Limitation of Liability Hearings

13 and 14 May 1915

United States District Court
Southern District of New York

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In the Matter
of the
Petition of the Oceanic Steam
Navigation Company, for Limitation of its Liability, as
Owner of Steamship TITANIC.

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May 13 and 14, 1915

DEPOSITION OF EDWARD WILDING, a witness for the petitioner, examined in open court by permission of his Honor, Judge Mayer, pursuant to notice under Section 863 of the Revised Statutes of the United States, in New York City, on the 13th and 14th days of May, 1915.


Messrs Burlingham Montgomery & Beecher (Mr. Burlingham and Mr. Wells) for petitioner;

Messrs Hurt Hill & Betts (Mr. Betts and Mr. Kinnicutt),
Messrs Barry Wainwright Thacher & Symmers (Mr. Symmers)
Messrs Everett Clarke & Benedict (Mr. Everett),
Messrs Spencer Ordway & Wierum (Mr. Smythe),
Messrs Harrington Bigham & Englar (Mr. Houston), Roger Poster Esq., A. Gordon Murray Esq., A. Leonard Brougham Esq., and Theodore M Taft Esq., for various claimants.

A. Gordon Murray, Esq:
I desire to state that I wish it understood that I am to conduct my own case, and that I do not wish to be bound by anything except by my own questions. There are a great many cases being tried here in one large case, and I want to keep my own case, my own position and my own objections separate and distinct from the other claims.

The Court:
It will be assumed that nobody adopts anybody else's line, unless he so states.

EDWARD WILDING, being duly sworn and examined as a witness for the petitioner, testifies:


Q. You are one of the managing directors of Harland & Wolff, Ltd., of Belfast, are you not?

Mr. Murray:
Objected to unless counsel for the petitioner is prepared to admit that the English law applies to this case, and then I object as immaterial, incompetent and irrelevant. I should like to have decision on this reserved, so that at some future time I can seriously present it to your Honor.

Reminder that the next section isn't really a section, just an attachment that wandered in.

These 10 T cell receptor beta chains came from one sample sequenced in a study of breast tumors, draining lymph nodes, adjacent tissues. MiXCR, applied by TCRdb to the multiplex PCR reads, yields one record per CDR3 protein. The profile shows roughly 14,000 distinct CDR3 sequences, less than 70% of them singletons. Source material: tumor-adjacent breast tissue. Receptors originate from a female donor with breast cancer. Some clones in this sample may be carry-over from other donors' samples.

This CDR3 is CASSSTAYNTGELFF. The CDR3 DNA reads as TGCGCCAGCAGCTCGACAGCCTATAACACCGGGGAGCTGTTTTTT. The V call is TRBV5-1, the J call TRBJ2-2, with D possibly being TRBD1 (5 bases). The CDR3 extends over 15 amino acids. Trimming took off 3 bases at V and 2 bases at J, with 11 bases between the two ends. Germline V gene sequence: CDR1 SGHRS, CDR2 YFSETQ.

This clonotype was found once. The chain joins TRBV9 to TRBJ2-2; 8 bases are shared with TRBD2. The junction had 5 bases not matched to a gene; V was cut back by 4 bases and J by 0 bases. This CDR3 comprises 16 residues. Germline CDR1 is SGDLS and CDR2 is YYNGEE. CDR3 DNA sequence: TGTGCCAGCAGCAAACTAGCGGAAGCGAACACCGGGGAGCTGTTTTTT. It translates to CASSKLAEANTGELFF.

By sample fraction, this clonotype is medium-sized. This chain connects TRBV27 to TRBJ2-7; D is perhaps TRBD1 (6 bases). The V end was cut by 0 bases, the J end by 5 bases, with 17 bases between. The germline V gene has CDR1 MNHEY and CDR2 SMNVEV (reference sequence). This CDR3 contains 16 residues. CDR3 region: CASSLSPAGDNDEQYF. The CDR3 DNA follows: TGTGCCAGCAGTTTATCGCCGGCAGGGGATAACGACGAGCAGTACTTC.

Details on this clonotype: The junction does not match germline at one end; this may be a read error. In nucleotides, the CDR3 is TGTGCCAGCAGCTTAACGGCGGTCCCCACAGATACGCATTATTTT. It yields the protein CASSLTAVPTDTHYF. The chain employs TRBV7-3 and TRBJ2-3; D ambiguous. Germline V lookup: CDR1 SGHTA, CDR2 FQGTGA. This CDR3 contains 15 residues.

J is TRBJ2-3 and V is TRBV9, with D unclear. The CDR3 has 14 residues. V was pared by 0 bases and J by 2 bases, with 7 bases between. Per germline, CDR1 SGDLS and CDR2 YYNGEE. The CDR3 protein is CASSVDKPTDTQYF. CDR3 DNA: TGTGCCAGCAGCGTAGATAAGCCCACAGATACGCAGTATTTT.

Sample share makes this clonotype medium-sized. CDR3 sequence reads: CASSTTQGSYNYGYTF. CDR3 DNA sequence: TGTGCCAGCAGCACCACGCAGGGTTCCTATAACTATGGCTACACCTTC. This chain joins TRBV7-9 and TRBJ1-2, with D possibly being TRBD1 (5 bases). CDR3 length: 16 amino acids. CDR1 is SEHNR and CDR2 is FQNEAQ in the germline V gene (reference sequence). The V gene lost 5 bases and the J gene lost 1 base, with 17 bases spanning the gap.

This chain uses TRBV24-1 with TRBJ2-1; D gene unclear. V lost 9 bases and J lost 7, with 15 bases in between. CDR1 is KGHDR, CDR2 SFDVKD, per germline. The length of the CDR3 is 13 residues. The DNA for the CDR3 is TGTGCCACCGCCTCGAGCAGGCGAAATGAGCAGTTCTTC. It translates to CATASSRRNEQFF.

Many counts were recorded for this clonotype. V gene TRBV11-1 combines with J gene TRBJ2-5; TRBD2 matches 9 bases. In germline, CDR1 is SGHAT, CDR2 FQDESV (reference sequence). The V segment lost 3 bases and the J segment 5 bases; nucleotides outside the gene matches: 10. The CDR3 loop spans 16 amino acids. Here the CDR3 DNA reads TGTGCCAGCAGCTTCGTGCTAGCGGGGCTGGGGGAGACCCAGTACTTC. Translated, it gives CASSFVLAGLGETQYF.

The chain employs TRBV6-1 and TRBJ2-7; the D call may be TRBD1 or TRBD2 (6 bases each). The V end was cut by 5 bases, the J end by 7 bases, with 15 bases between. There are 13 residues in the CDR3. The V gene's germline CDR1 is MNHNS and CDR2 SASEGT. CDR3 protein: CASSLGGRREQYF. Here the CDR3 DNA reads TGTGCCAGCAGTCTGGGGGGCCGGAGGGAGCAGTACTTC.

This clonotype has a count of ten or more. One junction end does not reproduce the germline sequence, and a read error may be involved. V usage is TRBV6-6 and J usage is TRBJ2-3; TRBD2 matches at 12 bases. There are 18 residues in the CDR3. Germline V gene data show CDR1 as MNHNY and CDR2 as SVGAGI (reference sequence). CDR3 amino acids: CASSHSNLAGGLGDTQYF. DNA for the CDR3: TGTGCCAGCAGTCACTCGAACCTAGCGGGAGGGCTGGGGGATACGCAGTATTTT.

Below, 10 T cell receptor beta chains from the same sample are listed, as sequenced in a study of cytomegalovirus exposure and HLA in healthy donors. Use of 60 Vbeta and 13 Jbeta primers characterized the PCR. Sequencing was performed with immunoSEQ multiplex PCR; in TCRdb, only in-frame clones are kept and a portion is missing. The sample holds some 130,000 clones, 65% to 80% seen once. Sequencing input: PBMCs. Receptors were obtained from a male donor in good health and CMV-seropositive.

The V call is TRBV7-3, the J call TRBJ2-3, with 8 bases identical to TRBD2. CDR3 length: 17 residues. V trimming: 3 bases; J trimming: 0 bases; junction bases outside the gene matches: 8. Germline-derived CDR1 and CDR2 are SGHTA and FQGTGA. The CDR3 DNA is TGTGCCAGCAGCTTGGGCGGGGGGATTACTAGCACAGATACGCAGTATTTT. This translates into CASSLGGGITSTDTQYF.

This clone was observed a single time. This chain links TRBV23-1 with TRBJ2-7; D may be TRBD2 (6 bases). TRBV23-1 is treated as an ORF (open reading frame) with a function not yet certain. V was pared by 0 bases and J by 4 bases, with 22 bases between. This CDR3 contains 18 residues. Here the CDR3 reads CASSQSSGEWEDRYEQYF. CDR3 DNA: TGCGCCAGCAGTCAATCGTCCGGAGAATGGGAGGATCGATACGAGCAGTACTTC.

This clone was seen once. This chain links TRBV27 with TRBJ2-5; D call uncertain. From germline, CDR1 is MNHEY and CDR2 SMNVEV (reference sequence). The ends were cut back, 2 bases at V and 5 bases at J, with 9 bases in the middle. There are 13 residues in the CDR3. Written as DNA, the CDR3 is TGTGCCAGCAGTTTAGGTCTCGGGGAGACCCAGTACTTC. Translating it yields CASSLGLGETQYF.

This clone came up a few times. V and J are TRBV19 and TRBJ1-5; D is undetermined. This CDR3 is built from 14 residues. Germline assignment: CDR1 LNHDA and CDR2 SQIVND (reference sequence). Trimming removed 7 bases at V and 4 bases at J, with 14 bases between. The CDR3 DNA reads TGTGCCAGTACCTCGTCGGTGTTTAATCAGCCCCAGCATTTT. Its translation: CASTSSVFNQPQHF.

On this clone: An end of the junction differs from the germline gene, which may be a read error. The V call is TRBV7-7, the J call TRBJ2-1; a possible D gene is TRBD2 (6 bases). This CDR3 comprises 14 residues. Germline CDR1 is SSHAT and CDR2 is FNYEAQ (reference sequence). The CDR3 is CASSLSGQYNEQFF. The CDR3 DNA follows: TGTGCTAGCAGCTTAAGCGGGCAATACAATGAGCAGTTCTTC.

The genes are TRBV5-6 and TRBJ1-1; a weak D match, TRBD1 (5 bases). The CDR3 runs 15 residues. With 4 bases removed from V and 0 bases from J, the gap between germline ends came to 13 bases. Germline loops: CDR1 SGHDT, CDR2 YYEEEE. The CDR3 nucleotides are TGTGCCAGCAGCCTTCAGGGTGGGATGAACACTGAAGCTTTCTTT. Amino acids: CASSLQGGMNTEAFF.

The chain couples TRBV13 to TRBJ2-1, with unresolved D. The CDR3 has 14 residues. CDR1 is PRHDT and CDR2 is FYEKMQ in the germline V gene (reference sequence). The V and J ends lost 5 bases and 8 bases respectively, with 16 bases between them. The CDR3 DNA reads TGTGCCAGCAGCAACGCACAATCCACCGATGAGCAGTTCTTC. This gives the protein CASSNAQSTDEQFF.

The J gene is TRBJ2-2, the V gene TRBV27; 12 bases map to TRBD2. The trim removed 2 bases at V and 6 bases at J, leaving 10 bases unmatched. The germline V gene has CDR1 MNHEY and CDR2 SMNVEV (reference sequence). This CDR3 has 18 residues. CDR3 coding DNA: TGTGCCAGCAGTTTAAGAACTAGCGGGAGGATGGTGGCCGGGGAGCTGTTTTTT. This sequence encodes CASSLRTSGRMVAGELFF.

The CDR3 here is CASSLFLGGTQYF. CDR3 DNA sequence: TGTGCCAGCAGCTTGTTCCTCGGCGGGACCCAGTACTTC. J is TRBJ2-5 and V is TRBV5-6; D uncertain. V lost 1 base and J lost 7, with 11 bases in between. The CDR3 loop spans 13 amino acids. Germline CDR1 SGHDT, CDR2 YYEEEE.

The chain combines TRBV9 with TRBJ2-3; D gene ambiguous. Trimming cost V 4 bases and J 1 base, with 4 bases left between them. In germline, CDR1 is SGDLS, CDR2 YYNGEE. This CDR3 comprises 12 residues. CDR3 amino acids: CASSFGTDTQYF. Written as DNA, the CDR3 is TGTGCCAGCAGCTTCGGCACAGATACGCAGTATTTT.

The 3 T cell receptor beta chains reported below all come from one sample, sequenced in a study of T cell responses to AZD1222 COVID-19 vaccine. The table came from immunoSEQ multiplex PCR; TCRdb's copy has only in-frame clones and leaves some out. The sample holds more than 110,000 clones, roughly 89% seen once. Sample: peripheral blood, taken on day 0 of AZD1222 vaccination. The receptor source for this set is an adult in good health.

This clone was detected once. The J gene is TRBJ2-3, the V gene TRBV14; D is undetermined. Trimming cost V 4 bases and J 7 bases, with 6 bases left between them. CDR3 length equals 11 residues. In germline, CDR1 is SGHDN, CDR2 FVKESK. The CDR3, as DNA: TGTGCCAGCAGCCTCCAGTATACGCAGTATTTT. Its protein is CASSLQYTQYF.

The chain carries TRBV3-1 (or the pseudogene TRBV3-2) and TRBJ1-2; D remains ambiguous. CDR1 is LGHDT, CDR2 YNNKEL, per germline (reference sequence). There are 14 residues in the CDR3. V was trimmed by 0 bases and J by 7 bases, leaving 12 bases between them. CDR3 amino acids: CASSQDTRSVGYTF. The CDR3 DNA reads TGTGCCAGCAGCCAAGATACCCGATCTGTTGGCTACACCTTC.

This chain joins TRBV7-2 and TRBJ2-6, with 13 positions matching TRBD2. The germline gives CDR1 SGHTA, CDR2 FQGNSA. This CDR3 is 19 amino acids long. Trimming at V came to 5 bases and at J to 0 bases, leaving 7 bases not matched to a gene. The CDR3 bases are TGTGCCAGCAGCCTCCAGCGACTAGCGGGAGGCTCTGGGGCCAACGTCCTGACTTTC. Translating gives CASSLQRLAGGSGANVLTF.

The Court:
We will take the testimony now and I shall have to pass on all the questions at the end of the case.

- I am.

Q. And have been how long?
- For two years now, managing director for not quite two years.

Q. How long have you been associated with Harland & Wolff?
- Eleven years.

Q. Besides being a manager and director what position do you hold in the company?
- I am naval architect and adviser on technical questions.

Q. Are you the head of the designing department of Harland & Wolff?
- Yes.

Q. They are ship builders of long standing, and they not?
- Yes.

Q. How long?
- Over half a century.

Q. Their principal works and yards are in Belfast?
- In Belfast, Ireland.

Q. And they have other yards where?
- On the Clyde, at Govan, near Glasgow, and repairing works at Liverpool and at Southampton. They are also marine engineers as well as ship builders.

Q. And they have built a large number of vessels and are building them constantly, are they not?
- They have, and are building them constantly.

Q. Of the vessels of say 650 feet long, and over, how many have they built?
- Of ships over 650 feet long, about eight out of the seventeen in the world, in April, 1912.

Q. In the world there have been built about seventeen, and your firm has built eight of them?
- Our firm has built eight of them; practically half.

Q. Have they built all the White Star boats?
- They have built all the White Star boats.

Q. What other lines have they built?
- We have built large steamers for the Royal Mail Steam Packet Company, for the Union Castle Company, and for Elder Dempster & Co.

That is, for several of the largest ship owning organizations sailing under the British flag.

Q. Have they built foreign vessels too?
- To a limited extent.

Q. Any of the German boats?
- Yes.

Q. What?